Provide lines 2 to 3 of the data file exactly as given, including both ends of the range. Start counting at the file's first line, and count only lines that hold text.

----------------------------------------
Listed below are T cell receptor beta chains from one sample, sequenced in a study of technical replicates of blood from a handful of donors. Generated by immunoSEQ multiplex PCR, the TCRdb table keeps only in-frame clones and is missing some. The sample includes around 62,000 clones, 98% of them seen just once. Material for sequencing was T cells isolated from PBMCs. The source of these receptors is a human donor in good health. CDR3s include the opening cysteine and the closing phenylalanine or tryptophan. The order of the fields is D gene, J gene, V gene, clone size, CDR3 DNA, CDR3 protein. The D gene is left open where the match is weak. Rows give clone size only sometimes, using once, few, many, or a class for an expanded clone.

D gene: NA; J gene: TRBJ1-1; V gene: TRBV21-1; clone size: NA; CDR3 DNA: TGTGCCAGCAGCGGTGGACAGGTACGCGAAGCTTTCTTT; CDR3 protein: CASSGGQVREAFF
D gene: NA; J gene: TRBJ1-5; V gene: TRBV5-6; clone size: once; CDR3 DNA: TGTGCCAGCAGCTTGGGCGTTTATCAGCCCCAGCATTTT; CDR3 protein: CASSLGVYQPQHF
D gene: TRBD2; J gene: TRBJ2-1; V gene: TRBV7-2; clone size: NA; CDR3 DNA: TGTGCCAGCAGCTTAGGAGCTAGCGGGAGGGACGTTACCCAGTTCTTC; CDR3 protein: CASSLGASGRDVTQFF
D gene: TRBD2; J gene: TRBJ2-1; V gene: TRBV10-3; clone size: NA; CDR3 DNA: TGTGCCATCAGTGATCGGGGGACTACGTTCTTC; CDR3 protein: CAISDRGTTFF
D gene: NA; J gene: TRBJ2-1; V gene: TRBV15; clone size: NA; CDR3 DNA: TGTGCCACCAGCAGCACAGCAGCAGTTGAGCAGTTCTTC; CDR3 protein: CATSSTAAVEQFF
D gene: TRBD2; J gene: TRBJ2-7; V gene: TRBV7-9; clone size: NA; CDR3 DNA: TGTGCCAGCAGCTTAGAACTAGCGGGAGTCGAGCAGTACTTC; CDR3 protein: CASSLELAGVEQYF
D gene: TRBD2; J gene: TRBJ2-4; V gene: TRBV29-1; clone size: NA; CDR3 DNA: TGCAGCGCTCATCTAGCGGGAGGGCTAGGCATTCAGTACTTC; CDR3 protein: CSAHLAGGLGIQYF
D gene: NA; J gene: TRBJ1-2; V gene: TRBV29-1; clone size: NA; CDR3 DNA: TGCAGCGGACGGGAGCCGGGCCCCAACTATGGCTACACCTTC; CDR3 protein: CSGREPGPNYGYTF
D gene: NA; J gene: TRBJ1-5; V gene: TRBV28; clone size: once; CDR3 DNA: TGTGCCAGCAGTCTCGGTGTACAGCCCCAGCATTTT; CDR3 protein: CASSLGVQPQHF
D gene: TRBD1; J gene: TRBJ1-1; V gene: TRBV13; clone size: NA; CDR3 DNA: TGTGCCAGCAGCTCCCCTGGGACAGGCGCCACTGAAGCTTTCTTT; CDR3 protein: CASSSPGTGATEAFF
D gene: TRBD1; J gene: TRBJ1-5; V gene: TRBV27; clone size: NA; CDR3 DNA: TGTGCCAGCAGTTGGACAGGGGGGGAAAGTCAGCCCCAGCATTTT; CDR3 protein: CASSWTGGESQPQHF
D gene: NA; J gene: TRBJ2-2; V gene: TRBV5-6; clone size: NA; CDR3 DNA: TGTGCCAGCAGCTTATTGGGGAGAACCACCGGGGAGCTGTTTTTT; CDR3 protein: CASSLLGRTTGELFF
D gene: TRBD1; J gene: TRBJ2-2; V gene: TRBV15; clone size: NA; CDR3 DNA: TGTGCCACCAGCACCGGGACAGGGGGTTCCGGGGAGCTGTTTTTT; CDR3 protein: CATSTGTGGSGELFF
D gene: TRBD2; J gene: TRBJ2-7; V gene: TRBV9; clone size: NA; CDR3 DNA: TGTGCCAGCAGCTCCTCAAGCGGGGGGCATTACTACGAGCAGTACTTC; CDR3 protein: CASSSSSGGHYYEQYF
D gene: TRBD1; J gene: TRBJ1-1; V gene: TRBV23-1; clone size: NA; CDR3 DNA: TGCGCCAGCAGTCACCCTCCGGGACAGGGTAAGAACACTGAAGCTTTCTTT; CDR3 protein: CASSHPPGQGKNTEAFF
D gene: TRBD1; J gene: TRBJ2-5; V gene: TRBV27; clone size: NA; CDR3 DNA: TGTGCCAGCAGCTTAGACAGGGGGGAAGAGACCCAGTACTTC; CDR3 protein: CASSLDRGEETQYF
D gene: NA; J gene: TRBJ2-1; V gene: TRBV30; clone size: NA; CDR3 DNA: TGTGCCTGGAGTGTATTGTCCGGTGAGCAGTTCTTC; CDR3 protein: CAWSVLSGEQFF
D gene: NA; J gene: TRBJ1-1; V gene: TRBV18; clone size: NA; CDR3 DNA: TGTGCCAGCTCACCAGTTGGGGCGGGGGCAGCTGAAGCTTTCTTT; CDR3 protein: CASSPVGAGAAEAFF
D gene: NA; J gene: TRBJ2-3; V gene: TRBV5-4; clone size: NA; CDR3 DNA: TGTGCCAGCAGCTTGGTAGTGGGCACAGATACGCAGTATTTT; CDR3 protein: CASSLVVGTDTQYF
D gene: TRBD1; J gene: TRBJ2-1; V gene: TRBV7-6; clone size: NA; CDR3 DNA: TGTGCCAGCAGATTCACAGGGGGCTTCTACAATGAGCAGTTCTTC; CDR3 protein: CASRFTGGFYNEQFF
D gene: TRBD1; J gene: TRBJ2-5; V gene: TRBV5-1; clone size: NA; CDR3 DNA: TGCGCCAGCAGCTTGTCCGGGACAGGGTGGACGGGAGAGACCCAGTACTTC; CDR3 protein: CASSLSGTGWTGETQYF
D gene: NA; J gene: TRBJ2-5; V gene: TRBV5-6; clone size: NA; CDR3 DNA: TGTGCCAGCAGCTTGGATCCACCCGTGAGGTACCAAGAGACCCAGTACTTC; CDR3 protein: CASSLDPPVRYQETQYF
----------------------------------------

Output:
D gene: NA; J gene: TRBJ1-1; V gene: TRBV21-1; clone size: NA; CDR3 DNA: TGTGCCAGCAGCGGTGGACAGGTACGCGAAGCTTTCTTT; CDR3 protein: CASSGGQVREAFF
D gene: NA; J gene: TRBJ1-5; V gene: TRBV5-6; clone size: once; CDR3 DNA: TGTGCCAGCAGCTTGGGCGTTTATCAGCCCCAGCATTTT; CDR3 protein: CASSLGVYQPQHF